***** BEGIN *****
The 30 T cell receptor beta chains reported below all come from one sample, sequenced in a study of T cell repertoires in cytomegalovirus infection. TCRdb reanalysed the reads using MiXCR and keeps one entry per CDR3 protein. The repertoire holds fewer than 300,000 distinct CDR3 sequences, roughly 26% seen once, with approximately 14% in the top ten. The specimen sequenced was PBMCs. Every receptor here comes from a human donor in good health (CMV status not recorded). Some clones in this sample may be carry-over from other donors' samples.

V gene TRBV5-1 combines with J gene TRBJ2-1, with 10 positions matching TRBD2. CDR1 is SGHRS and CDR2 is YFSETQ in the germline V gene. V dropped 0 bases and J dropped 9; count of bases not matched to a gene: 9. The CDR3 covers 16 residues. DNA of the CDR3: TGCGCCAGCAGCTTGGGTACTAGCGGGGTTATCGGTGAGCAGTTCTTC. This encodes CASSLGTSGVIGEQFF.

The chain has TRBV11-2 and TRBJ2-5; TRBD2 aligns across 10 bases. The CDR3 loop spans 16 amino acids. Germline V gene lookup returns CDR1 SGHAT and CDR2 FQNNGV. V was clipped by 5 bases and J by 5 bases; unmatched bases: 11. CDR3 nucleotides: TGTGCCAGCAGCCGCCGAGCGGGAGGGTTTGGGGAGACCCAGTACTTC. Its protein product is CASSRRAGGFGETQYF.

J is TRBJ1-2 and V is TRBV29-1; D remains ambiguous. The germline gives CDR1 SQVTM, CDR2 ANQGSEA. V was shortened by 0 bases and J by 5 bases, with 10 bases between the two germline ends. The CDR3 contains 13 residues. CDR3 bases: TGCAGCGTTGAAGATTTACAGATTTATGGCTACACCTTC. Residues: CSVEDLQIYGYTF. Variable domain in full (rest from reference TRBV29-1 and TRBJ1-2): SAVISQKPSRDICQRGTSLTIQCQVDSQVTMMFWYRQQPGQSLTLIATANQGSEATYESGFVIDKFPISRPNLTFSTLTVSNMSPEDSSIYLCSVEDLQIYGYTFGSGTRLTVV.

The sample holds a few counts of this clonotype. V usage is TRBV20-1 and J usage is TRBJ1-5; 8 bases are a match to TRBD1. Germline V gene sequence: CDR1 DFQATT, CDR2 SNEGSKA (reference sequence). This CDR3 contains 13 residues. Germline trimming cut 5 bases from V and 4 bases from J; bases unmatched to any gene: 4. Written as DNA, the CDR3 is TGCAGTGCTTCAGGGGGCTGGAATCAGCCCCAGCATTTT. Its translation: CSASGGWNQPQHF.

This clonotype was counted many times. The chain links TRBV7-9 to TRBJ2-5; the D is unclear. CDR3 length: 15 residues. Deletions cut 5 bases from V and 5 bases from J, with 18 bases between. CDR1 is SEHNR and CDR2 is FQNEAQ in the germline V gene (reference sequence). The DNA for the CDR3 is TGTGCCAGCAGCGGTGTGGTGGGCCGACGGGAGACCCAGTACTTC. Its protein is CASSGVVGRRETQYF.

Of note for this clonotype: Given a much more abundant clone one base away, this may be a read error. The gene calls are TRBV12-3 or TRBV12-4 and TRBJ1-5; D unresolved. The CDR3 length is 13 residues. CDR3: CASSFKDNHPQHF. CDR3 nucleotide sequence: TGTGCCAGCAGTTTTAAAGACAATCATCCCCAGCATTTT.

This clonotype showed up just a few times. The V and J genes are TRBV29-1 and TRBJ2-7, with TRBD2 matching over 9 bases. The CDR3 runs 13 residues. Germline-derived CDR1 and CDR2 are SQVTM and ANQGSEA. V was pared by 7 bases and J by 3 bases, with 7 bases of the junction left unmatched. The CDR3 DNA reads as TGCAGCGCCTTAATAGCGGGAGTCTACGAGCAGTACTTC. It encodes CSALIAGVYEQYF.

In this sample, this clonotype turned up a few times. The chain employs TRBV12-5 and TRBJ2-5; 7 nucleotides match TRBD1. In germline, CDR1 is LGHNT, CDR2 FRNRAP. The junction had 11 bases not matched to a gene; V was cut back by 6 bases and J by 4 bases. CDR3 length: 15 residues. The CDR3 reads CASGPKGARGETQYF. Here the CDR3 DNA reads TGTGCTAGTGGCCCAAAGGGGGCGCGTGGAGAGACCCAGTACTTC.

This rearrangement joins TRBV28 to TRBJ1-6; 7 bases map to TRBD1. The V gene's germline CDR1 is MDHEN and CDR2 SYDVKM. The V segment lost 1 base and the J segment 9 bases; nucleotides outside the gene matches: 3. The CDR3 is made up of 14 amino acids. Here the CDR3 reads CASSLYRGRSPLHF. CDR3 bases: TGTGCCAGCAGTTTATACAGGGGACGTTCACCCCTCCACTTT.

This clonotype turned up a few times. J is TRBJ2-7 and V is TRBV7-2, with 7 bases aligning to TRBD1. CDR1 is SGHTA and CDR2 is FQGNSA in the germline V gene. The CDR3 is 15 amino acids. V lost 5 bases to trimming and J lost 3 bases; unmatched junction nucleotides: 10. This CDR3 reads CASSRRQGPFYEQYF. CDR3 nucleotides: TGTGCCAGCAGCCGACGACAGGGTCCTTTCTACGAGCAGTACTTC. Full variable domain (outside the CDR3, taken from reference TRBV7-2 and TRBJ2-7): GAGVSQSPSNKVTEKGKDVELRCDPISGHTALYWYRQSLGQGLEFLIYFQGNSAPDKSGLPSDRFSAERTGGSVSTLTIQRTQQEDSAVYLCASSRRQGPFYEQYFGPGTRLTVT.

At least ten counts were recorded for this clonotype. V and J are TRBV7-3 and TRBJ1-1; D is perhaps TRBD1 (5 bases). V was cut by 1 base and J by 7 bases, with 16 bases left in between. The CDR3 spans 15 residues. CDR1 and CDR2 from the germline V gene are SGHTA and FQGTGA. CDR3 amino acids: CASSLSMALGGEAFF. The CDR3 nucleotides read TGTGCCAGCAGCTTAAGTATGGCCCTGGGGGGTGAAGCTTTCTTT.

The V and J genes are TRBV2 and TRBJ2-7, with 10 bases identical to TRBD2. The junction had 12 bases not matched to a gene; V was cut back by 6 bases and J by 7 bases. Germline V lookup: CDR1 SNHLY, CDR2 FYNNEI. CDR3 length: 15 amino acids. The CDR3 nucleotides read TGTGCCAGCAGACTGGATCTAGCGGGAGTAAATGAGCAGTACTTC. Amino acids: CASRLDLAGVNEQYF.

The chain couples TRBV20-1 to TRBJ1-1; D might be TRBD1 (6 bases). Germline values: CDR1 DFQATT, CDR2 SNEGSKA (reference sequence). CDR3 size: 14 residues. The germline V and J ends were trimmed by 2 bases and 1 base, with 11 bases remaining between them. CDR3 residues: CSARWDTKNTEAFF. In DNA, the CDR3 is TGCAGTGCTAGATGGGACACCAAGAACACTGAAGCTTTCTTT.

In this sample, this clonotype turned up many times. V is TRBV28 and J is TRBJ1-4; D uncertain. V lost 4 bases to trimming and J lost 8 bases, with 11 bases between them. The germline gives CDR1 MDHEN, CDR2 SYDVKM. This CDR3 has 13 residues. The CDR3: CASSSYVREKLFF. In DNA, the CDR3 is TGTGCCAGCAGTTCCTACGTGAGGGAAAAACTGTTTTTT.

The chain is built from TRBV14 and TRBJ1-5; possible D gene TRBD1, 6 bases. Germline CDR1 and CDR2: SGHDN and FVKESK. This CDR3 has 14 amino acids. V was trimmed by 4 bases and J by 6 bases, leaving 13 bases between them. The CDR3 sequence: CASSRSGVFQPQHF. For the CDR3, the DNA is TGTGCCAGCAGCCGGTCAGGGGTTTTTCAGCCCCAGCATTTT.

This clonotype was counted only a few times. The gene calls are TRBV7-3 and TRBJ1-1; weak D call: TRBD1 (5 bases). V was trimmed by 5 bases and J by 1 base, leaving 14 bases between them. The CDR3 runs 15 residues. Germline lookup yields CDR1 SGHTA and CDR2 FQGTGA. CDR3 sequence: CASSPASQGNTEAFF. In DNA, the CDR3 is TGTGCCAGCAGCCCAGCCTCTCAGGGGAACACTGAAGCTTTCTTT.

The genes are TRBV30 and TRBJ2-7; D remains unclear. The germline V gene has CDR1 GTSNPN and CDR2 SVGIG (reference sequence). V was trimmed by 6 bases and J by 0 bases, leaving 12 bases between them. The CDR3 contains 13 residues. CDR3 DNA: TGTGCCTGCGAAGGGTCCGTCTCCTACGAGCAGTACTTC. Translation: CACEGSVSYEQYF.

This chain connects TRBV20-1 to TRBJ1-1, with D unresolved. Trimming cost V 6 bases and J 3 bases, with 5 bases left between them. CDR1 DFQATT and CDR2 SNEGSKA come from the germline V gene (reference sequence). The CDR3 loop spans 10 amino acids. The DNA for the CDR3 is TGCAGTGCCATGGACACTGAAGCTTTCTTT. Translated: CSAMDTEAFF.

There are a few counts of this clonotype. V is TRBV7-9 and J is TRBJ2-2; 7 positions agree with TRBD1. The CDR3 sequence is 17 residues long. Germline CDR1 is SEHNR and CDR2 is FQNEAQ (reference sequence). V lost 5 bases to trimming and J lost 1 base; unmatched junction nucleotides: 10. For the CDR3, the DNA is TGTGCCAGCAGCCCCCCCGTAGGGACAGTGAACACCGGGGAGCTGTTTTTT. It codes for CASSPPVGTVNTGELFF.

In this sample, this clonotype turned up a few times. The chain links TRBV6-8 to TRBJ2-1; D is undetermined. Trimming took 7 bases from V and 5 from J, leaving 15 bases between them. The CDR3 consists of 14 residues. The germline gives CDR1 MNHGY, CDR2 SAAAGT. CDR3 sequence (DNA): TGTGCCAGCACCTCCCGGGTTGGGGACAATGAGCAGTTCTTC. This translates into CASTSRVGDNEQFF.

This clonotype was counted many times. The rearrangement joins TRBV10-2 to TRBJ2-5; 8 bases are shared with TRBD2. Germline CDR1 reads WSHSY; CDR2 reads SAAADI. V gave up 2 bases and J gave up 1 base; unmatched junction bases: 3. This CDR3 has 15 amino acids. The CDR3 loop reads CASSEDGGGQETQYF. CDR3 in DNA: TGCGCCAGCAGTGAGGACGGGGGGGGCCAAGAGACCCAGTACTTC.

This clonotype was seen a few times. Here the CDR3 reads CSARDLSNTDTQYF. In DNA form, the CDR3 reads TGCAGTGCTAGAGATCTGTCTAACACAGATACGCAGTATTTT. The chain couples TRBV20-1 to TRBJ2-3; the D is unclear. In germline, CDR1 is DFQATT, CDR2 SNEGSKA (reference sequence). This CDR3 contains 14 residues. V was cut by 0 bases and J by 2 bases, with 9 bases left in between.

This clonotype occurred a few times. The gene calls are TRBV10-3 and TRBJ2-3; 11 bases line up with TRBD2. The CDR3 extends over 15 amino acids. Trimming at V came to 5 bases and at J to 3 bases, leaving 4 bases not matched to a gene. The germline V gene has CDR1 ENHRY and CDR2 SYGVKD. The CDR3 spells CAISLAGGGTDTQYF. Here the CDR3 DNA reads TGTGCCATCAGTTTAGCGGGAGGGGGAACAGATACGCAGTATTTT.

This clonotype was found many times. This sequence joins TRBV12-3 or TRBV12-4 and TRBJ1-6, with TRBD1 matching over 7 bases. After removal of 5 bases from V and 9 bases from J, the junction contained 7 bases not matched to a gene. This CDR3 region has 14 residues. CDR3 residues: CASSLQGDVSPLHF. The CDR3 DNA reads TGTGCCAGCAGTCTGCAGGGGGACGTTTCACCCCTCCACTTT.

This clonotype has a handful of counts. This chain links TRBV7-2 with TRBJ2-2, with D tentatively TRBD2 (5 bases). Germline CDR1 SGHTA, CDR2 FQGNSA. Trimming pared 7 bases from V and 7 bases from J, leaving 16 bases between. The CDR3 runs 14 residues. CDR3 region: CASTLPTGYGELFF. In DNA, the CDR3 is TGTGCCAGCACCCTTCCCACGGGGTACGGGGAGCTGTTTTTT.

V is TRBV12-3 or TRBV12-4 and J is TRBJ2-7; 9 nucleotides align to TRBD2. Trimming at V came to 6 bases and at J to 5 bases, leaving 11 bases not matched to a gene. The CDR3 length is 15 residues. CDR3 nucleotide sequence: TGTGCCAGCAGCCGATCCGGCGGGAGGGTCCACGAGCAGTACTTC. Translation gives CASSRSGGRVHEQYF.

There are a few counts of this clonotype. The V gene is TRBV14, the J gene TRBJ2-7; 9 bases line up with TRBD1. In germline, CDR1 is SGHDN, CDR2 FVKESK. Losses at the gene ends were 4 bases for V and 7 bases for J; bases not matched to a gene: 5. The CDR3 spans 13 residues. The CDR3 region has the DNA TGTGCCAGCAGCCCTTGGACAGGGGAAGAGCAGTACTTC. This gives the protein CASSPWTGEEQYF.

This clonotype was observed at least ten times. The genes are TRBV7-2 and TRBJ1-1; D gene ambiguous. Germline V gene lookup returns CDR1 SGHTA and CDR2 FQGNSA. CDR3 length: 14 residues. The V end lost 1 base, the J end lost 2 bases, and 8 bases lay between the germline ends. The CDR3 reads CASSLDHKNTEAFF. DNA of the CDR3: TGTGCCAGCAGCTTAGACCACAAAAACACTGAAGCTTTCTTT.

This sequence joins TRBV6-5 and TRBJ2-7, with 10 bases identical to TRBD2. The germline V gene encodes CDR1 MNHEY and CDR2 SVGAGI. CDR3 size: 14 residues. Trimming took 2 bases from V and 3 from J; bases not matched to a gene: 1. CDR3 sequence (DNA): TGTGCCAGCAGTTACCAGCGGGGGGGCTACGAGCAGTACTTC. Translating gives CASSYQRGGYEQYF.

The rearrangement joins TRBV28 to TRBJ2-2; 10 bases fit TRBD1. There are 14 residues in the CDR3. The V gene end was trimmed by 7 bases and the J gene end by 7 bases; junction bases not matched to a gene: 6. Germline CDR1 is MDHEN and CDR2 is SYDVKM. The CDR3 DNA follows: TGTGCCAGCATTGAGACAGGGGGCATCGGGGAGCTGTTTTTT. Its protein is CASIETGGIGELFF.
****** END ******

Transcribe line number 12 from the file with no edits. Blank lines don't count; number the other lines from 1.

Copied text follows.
At least ten counts were recorded for this clonotype. V and J are TRBV7-3 and TRBJ1-1; D is perhaps TRBD1 (5 bases). V was cut by 1 base and J by 7 bases, with 16 bases left in between. The CDR3 spans 15 residues. CDR1 and CDR2 from the germline V gene are SGHTA and FQGTGA. CDR3 amino acids: CASSLSMALGGEAFF. The CDR3 nucleotides read TGTGCCAGCAGCTTAAGTATGGCCCTGGGGGGTGAAGCTTTCTTT.